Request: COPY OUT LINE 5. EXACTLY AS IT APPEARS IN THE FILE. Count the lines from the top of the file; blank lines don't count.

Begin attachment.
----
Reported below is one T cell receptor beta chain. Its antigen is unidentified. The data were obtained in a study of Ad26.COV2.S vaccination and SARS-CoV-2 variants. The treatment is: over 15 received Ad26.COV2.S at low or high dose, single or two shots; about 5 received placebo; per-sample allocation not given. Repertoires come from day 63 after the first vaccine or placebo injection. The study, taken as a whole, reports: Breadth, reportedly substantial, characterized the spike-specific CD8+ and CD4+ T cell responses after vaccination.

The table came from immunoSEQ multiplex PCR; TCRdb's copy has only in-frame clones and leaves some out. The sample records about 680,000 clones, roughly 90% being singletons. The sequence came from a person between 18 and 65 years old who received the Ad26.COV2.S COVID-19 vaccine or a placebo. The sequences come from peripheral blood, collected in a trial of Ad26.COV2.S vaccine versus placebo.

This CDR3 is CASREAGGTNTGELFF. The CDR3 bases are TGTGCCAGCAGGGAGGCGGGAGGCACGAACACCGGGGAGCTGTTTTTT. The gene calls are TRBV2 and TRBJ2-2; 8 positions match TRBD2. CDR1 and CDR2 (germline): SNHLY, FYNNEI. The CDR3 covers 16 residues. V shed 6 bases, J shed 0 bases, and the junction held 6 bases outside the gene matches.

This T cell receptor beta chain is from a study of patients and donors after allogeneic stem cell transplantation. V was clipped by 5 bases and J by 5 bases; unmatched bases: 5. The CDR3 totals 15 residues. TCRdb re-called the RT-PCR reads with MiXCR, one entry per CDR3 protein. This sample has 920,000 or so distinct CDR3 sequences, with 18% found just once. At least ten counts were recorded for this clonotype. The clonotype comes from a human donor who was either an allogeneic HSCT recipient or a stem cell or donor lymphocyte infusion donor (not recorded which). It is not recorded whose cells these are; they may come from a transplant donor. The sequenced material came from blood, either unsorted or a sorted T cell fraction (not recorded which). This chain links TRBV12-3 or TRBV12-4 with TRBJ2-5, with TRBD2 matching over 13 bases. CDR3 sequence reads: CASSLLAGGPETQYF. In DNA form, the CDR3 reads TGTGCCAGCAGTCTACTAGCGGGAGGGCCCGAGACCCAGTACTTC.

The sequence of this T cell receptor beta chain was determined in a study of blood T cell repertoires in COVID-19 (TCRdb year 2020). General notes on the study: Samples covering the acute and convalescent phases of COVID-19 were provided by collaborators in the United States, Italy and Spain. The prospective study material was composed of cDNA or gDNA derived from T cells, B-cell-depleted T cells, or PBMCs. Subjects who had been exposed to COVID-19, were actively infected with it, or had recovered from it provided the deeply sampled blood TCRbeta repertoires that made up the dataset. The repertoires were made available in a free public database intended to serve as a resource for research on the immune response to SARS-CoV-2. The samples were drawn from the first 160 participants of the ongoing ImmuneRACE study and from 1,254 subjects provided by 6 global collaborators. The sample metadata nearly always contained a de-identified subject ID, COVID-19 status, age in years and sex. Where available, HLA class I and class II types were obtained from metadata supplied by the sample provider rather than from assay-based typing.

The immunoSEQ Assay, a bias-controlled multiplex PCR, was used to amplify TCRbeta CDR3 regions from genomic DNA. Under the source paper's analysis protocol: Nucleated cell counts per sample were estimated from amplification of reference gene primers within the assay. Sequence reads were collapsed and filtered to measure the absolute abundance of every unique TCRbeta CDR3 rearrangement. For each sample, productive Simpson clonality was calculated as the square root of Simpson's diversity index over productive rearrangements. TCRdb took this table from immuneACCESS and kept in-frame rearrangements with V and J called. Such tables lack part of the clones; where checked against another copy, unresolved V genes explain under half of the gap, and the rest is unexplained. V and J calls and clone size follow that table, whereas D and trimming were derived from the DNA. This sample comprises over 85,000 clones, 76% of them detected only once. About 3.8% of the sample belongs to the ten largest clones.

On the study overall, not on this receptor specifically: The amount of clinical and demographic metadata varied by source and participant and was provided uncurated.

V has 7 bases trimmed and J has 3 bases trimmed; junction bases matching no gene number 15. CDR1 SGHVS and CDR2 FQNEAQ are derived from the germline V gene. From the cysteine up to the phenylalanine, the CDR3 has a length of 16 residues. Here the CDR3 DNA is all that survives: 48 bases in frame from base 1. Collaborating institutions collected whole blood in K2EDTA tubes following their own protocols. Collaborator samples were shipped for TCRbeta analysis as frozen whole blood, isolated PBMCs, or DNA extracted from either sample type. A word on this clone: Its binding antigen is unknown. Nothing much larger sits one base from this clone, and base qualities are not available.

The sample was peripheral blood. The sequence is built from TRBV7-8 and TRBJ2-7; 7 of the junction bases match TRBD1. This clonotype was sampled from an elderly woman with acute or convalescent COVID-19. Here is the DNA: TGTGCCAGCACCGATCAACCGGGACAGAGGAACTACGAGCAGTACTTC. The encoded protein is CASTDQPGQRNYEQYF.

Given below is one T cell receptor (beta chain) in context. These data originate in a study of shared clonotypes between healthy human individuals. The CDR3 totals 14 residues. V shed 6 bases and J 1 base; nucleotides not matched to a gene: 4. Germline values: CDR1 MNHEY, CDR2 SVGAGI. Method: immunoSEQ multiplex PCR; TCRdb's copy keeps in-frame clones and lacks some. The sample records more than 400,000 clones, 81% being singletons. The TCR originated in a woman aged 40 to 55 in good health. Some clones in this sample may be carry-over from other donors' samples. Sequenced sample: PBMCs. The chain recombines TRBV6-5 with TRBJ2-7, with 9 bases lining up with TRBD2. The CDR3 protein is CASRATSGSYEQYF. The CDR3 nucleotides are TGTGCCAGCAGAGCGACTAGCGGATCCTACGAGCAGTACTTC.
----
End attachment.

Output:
The sequence of this T cell receptor beta chain was determined in a study of blood T cell repertoires in COVID-19 (TCRdb year 2020). General notes on the study: Samples covering the acute and convalescent phases of COVID-19 were provided by collaborators in the United States, Italy and Spain. The prospective study material was composed of cDNA or gDNA derived from T cells, B-cell-depleted T cells, or PBMCs. Subjects who had been exposed to COVID-19, were actively infected with it, or had recovered from it provided the deeply sampled blood TCRbeta repertoires that made up the dataset. The repertoires were made available in a free public database intended to serve as a resource for research on the immune response to SARS-CoV-2. The samples were drawn from the first 160 participants of the ongoing ImmuneRACE study and from 1,254 subjects provided by 6 global collaborators. The sample metadata nearly always contained a de-identified subject ID, COVID-19 status, age in years and sex. Where available, HLA class I and class II types were obtained from metadata supplied by the sample provider rather than from assay-based typing.